## Two finite dimensional vector spaces over the same field are isomorphic iff they are of the same dimensions.

# Proof :

__Claim__: $\dim U=\dim V$

__Claim__: $U\cong V$

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Friday, February 3, 2023

Theorem :

Let $U$ and $V$ be two finite dimensional real vector spaces which are isomorphic.

i.e. $\exists$ a function $f:U\to V$ which is one-one, onto and linear transformation.

Consider, $\dim U=n$

Let $S=\{\alpha_1, \alpha_2, … , \alpha_n\}$ be a basis of U.

We prove that $S’=\{f(\alpha_1), f(\alpha_2), … , f(\alpha_n)\}$ is a basis of V.

For this first we prove that, $S’$ is linearly independent.

Consider,

$a_1f(\alpha_1)+a_2f(\alpha_2)+ … +a_nf(\alpha_n)=0$, where $a_i\in \mathbb{R}$

$\implies f(a_1\alpha_1)+f(a_2\alpha_2)+ … +f(a_n\alpha_n)=0$, ($\because$ f is linear)

$\implies f(a_1\alpha_1+a_2\alpha_2+ … +a_n\alpha_n)=0$, ($\because$ f is linear)

$\implies a_1\alpha_1+a_2\alpha_2+ … +a_n\alpha_n=0$, ($\because$ f is linear and one-one)

Since, $S=\{\alpha_1, \alpha_2, … , \alpha_n\}$ is a basis of U,

$\implies a_1=a_2= … =a_n=0$

$\therefore S’=\{f(\alpha_1), f(\alpha_2), … , f(\alpha_n)\}$ is linearly independent. ……. (1)

Now, to prove that, $S’=\{f(\alpha_1), f(\alpha_2), … , f(\alpha_n)\}$ spans V.

i.e. to prove that, every vector in $V$ can be expressed as a linear combination of $\{f(\alpha_1), f(\alpha_2), … , f(\alpha_n)\}$.

Let $v$ be any arbitrary element of $V$.

As $f:U\to V$ is onto, for $v\in V, \exists \ \alpha\in U$ such that $f(\alpha)=v$.

As $\alpha\in U$ and $S=\{\alpha_1, \alpha_2, … , \alpha_n\}$ is a basis of U, $\therefore \exists \ a_1, a_2, , … , a_n\in \mathbb{R}$ such that

$\alpha=a_1\alpha_1+a_2\alpha_2+ … +a_n\alpha_n$

Now, $v=f(\alpha)$

$=f(a_1\alpha_1+a_2\alpha_2+ … +a_n\alpha_n)$

$=a_1f(\alpha_1)+a_2f(\alpha_2)+ … +a_nf(\alpha_n)=0$, ($\because$ f is linear)

$\therefore$ every vector in $V$ can be expressed as a linear combination of elements in $S’$.

$\therefore L(S’)=V$ …….. (2)

From (1) and (2),

The set $S’$ forms basis of V.

$\therefore \dim V=n$

Hence, $\dim U=n=\dim V$

Conversely,

Suppose that, $\dim U=n=\dim V$

Let $B=\{\alpha_1, \alpha_2, … , \alpha_n\}$ be a basis of U and $B’=\{\beta_1, \beta_2, … , \beta_n\}$ be a basis of V.

As $\alpha \in U$ and $\{\alpha_1, \alpha_2, … , \alpha_n\}$ is a basis of U,

$\alpha=a_1\alpha_1+a_2\alpha_2+ … +a_n\alpha_n$ , $\forall \ a_i\in \mathbb{R}$

For this $\alpha$, define $f:U\to V$ as $f(\alpha)=a_1\beta_1+a_2\beta_2+ … +a_n\beta_n$, $\forall \ \alpha\in U$

$f(\alpha)=f(a_1\alpha_1+a_2\alpha_2+ … +a_n\alpha_n)$

$=a_1\beta_1+a_2\beta_2+ … +a_n\beta_n$

Let $\alpha, \beta$ be any two vectors in $U$ and $\{\alpha_1, \alpha_2, … , \alpha_n\}$ is a basis of U.

$\therefore \alpha$ and $\beta$ can be expressed as linear combination of $\{\alpha_1, \alpha_2, … , \alpha_n\}$.

Let $\alpha=a_1\alpha_1+a_2\alpha_2+ … +a_n\alpha_n$ and $\beta=b_1\alpha_1+b_2\alpha_2+ … +b_n\alpha_n$, where $a_i, b_i \in \mathbb{R}$

To prove that, f is well defined.

Let $\alpha=\beta$

$\implies a_1\alpha_1+a_2\alpha_2+ … +a_n\alpha_n=b_1\alpha_1+b_2\alpha_2+ … +b_n\alpha_n$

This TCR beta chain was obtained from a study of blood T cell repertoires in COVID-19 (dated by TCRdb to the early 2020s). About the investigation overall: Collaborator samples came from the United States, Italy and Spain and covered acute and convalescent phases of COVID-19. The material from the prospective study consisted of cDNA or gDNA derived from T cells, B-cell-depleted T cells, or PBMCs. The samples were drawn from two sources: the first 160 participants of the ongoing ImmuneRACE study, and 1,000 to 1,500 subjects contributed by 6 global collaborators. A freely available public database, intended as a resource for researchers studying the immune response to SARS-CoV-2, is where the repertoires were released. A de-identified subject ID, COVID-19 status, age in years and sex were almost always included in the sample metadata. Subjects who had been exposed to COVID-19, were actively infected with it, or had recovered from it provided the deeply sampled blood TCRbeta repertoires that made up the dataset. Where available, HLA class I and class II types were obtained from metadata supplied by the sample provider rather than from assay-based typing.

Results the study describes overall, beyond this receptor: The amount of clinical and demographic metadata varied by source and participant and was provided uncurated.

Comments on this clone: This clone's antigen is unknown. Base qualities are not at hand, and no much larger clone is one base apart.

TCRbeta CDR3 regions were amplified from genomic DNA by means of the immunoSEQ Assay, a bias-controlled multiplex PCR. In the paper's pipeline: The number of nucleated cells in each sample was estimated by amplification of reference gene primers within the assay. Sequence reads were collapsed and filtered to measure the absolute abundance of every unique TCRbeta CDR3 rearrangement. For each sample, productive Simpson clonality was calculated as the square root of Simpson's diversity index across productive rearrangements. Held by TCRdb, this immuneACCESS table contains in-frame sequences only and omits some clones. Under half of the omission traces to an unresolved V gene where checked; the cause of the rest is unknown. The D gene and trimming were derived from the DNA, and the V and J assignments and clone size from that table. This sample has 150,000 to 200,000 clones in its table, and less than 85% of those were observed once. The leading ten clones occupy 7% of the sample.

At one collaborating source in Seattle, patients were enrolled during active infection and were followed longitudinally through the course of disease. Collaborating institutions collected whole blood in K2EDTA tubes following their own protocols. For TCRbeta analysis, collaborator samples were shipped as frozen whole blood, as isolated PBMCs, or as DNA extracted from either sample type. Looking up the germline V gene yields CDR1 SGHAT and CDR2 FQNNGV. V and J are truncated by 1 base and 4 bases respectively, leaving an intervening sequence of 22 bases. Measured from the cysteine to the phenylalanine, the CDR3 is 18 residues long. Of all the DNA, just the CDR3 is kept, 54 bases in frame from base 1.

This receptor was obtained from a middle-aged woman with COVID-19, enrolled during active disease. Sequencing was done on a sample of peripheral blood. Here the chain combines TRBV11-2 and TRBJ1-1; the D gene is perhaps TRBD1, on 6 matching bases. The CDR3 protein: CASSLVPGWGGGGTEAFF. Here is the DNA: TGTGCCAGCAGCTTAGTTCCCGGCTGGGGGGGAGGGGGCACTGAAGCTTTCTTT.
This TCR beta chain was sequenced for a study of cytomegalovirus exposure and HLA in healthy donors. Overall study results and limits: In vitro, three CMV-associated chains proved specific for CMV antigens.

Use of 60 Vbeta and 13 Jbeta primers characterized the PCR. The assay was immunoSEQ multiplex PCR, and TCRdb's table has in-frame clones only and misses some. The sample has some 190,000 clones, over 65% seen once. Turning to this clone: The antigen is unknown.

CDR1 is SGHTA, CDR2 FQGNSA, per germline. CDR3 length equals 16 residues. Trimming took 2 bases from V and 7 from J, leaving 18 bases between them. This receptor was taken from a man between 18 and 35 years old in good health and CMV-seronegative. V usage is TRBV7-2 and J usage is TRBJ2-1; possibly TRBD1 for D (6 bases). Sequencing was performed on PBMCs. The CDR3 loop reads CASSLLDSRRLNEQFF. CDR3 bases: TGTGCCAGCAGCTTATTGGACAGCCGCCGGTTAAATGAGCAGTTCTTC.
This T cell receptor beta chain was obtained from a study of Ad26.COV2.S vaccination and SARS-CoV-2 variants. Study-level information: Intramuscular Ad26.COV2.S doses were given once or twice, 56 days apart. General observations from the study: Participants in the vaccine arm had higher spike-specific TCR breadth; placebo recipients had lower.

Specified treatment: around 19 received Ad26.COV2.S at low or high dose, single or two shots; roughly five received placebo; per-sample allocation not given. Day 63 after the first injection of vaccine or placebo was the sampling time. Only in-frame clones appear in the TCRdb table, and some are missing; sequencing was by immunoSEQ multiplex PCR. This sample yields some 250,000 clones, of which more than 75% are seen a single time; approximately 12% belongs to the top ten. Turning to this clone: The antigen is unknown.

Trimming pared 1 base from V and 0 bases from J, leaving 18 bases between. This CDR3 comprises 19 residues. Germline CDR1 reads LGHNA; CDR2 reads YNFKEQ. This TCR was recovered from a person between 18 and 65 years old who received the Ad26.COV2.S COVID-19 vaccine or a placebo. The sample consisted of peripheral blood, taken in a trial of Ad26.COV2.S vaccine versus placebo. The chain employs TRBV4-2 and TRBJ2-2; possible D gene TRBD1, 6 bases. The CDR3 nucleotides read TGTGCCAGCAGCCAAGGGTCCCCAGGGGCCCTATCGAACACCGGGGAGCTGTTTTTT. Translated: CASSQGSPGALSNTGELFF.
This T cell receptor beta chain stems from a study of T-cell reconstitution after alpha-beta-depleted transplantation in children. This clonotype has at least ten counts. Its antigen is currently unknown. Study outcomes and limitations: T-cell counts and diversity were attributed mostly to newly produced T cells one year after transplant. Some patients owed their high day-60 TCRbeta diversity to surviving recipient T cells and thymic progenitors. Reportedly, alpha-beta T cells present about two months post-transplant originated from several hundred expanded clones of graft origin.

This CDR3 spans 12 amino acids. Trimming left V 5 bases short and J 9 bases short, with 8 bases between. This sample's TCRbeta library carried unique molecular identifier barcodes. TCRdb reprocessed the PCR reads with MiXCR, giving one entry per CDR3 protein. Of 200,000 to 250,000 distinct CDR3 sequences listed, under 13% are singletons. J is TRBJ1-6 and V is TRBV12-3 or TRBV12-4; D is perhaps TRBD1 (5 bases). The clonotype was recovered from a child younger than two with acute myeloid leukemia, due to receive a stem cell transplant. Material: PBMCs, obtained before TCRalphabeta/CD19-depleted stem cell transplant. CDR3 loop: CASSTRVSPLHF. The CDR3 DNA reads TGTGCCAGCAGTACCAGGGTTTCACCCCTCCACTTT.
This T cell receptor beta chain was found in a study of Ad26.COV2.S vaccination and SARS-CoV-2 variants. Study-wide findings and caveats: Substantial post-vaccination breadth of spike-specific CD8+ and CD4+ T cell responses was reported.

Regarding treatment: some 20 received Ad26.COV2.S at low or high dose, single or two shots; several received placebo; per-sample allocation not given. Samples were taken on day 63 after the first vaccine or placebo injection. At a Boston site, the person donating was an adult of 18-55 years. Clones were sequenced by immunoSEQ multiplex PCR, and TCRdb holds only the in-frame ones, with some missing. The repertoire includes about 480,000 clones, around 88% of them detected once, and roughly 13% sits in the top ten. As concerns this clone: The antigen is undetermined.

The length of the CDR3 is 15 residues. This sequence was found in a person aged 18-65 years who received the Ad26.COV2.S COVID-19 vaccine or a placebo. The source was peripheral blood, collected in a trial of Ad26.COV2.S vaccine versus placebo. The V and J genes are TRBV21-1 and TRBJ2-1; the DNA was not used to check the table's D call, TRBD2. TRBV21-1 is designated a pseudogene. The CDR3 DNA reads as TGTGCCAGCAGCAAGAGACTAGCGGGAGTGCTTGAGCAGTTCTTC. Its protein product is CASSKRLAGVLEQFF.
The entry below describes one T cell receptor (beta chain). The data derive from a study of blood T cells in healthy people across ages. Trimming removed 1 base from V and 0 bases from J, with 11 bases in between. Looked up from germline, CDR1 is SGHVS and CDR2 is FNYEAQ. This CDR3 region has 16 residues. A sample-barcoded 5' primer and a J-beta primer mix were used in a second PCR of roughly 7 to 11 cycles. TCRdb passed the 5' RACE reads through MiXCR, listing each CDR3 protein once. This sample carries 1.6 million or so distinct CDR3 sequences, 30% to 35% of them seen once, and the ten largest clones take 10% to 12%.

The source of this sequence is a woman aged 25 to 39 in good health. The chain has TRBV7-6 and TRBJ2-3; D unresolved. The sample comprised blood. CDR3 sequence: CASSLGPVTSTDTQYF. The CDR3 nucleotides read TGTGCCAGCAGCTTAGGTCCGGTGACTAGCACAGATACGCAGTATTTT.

$\implies (a_1-b_1)\alpha_1+(a_2-b_2)\alpha_2+ … +(a_n-b_n)\alpha_n=0$

$\implies a_1-b_1=0, a_2-b_2=0, … , a_n-b_n=0$,

($\because \{\alpha_1, \alpha_2, … , \alpha_n\}$ is linearly independent)

$\implies a_1=b_1, a_2=b_2, … , a_n=b_n$

$\therefore f(\alpha)=f(a_1\alpha_1+ … +a_n\alpha_n)$

$=f(b_1\alpha_1+ … +b_n\alpha_n)$

$=f(\beta)$

$\therefore$ f is well defined.

Now, to prove that f is one-one.

Consider, $f(\alpha)=f(\beta)$

$\implies f(a_1\alpha_1+a_2\alpha_2+ … +a_n\alpha_n)=f(b_1\alpha_1+b_2\alpha_2+ … b_n\alpha_n)$

$\implies a_1\beta_1+a_2\beta_2+ … +a_n\beta_n=b_1\beta_1+b_2\beta_2+ … +b_n\beta_n$

$\implies (a_1-b_1)\beta_1+(a_2-b_2)\beta_2+ … +(a_n-b_n)\beta_n=0$

$\implies a_1-b_1=0, a_2-b_2=0, … , a_n-b_n=0$

$\implies a_1=b_1, a_2=b_2, … , a_n=b_n$

$\implies \alpha=\beta$

$\therefore$ f is one-one.

Now, to prove that f is onto.

Consider, $v\in V, \implies v=a_1\beta_1+a_2\beta_2+ … +a_n\beta_n$, for some $a_i\in \mathbb{R}$

Let $u=a_1\alpha_1+a_2\alpha_2+ … +a_n\alpha_n\in U$

$\therefore f(u)=f(a_1\alpha_1+a_2\alpha_2+ … +a_n\alpha_n)$

$=a_1\beta_1+a_2\beta_2+ … +a_n\beta_n$

$=v$

$\therefore$ f is onto.

Now, to prove that, f is linear transformation.

Let $x, y$ be any arbitrary elements of $U$.

To prove that, $f(x+y)=f(x)+f(y)$

As $\{\alpha_1, \alpha_2, … , \alpha_n\}$ is a basis of $U$,

$x=a_1\alpha_1+a_2\alpha_2+ … +a_n\alpha_n$ and $y=b_1\alpha_1+b_2\alpha_2+ … +b_n\alpha_n$, where $a_i, b_i \in \mathbb{R}$

$\therefore x+y=(a_1+b_1)\alpha_1+(a_2+b_2)\alpha_2+ … +(a_n+b_n)\alpha_n$

$\implies f(x+y)$

$=f[(a_1+b_1)\alpha_1+(a_2+b_2)\alpha_2+ … +(a_n+b_n)\alpha_n]$

$=(a_1+b_1)\beta_1+(a_2+b_2)\beta_2+ … +(a_n+b_n)\beta_n$

$=a_1\beta_1+b_1\beta_1+a_2\beta_2+b_2\beta_2+ … +a_n\beta_n+b_n\beta_n$

$=a_1\beta_1+a_2\beta_2+ … +a_n\beta_n+b_1\beta_1+b_2\beta_2+ … +b_n\beta_n$

$=f(x)+f(y)$

Now, to prove that, $f(cx)=cf(x)$

Consider, $c\in \mathbb{R}$ and $x=a_1\alpha_1+a_2\alpha_2+ … +a_n\alpha_n\in U$

$\therefore f(cx)=f[c(a_1\alpha_1+a_2\alpha_2+ … +a_n\alpha_n)]$

$=f(ca_1\alpha_1+ca_2\alpha_2+ … +ca_n\alpha_n)$

$=ca_1\beta_1+ca_2\beta_2+ … +ca_n\beta_n$

$=c(a_1\beta_1+a_2\beta_2+ … +a_n\beta_n)$

$=cf(a_1\alpha_1+a_2\alpha_2+ … +a_n\alpha_n)$

$=cf(x)$

Hence, $U\cong V$

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